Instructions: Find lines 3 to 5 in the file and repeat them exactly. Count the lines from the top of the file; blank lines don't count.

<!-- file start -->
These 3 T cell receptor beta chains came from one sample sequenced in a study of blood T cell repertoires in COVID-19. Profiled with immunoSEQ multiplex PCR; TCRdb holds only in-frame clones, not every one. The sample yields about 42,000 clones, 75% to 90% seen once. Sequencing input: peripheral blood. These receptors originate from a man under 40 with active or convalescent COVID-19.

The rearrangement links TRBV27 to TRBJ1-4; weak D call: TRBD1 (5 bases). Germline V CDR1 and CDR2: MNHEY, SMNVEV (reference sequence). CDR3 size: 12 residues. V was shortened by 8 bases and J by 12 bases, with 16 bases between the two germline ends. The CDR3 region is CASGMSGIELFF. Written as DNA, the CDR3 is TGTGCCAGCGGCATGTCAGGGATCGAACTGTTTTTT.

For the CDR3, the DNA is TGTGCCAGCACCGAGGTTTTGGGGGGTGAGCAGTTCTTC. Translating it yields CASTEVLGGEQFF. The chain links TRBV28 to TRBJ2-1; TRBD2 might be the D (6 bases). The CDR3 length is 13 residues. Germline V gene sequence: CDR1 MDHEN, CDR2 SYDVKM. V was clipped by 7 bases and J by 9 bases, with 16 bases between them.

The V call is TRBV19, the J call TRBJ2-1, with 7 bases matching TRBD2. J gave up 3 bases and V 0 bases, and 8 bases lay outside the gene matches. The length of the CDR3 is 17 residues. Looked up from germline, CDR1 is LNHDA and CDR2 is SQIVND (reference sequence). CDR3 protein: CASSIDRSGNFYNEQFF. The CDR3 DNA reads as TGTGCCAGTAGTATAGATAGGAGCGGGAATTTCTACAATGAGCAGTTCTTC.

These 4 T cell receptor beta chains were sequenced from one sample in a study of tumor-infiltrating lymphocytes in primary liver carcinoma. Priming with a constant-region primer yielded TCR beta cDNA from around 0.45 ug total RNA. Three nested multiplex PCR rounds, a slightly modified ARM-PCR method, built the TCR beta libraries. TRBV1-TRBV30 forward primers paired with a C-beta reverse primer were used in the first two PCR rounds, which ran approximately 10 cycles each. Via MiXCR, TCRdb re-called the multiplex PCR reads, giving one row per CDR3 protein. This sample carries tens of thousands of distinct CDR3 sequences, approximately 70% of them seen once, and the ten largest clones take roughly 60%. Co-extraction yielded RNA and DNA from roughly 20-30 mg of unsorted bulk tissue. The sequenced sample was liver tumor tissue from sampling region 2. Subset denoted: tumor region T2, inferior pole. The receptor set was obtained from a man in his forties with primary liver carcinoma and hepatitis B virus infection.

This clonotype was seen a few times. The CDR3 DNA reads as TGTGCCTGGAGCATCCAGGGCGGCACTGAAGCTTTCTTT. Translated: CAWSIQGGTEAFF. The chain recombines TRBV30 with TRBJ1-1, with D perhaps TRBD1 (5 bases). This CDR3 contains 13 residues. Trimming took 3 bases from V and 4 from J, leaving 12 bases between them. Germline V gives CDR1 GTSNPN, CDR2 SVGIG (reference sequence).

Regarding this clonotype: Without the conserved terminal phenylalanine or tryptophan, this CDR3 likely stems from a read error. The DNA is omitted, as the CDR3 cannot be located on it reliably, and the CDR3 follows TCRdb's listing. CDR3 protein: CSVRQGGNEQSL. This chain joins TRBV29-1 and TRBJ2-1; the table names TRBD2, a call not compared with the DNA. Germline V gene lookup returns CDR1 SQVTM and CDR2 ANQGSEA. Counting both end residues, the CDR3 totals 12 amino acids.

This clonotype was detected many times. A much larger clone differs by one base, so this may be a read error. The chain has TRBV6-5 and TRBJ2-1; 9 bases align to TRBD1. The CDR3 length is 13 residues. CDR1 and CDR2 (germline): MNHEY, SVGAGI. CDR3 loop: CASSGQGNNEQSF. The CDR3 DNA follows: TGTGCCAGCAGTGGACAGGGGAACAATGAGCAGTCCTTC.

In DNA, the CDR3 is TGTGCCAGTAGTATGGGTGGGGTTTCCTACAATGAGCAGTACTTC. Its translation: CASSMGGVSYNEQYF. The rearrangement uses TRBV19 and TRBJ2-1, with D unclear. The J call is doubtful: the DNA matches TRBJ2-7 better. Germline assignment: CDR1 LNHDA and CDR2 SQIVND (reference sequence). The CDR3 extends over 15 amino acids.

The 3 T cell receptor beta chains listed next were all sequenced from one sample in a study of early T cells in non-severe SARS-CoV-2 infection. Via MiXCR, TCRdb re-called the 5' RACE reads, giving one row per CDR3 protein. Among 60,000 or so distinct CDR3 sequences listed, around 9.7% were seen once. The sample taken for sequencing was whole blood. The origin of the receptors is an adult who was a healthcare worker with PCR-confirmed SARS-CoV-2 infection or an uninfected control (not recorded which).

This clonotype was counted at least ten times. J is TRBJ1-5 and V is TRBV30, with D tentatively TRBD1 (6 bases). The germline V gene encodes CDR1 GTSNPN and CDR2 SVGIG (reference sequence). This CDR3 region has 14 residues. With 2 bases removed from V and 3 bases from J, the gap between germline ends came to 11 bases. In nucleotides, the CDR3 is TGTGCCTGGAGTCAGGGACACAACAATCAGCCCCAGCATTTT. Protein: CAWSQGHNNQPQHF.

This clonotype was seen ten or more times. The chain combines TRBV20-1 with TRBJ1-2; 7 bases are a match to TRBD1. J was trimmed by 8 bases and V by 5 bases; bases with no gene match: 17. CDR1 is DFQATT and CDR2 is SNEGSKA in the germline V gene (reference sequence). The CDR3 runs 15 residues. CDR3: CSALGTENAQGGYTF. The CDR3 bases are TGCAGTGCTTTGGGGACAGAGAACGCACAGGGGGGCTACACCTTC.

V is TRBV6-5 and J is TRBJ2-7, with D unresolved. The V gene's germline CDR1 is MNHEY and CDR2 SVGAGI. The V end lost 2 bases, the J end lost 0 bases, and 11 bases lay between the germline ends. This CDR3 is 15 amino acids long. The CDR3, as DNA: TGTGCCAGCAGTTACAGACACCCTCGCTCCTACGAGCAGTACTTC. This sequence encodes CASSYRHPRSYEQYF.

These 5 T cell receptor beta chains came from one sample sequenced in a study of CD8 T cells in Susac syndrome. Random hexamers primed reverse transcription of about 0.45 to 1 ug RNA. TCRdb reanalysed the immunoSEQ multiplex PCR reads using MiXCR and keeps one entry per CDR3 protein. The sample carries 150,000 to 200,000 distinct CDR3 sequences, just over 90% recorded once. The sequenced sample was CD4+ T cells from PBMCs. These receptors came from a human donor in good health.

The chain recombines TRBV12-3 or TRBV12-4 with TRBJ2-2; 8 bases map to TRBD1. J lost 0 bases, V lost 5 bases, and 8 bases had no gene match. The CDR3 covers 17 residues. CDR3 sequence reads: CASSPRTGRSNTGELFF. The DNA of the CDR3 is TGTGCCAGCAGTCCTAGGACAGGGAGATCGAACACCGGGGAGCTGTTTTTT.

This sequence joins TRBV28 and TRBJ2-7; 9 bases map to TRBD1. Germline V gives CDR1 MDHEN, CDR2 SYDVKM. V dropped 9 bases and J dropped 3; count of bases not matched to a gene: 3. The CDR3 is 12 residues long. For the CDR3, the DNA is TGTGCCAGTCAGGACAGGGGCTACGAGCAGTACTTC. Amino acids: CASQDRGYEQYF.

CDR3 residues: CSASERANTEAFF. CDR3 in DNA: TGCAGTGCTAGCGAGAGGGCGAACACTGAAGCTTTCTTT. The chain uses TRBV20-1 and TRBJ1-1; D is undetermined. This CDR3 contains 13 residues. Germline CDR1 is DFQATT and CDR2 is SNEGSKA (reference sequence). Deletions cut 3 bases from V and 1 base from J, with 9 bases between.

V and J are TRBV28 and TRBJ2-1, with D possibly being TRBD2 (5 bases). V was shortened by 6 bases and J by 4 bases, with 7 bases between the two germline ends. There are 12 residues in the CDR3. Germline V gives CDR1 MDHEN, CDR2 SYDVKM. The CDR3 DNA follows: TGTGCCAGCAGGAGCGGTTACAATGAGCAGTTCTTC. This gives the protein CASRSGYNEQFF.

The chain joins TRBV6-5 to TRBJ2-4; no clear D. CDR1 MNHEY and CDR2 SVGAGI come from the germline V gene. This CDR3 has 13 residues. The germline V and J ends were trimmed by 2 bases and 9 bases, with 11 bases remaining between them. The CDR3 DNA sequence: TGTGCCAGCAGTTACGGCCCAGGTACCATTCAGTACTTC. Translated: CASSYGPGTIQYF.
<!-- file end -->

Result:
For the CDR3, the DNA is TGTGCCAGCACCGAGGTTTTGGGGGGTGAGCAGTTCTTC. Translating it yields CASTEVLGGEQFF. The chain links TRBV28 to TRBJ2-1; TRBD2 might be the D (6 bases). The CDR3 length is 13 residues. Germline V gene sequence: CDR1 MDHEN, CDR2 SYDVKM. V was clipped by 7 bases and J by 9 bases, with 16 bases between them.

The V call is TRBV19, the J call TRBJ2-1, with 7 bases matching TRBD2. J gave up 3 bases and V 0 bases, and 8 bases lay outside the gene matches. The length of the CDR3 is 17 residues. Looked up from germline, CDR1 is LNHDA and CDR2 is SQIVND (reference sequence). CDR3 protein: CASSIDRSGNFYNEQFF. The CDR3 DNA reads as TGTGCCAGTAGTATAGATAGGAGCGGGAATTTCTACAATGAGCAGTTCTTC.

These 4 T cell receptor beta chains were sequenced from one sample in a study of tumor-infiltrating lymphocytes in primary liver carcinoma. Priming with a constant-region primer yielded TCR beta cDNA from around 0.45 ug total RNA. Three nested multiplex PCR rounds, a slightly modified ARM-PCR method, built the TCR beta libraries. TRBV1-TRBV30 forward primers paired with a C-beta reverse primer were used in the first two PCR rounds, which ran approximately 10 cycles each. Via MiXCR, TCRdb re-called the multiplex PCR reads, giving one row per CDR3 protein. This sample carries tens of thousands of distinct CDR3 sequences, approximately 70% of them seen once, and the ten largest clones take roughly 60%. Co-extraction yielded RNA and DNA from roughly 20-30 mg of unsorted bulk tissue. The sequenced sample was liver tumor tissue from sampling region 2. Subset denoted: tumor region T2, inferior pole. The receptor set was obtained from a man in his forties with primary liver carcinoma and hepatitis B virus infection.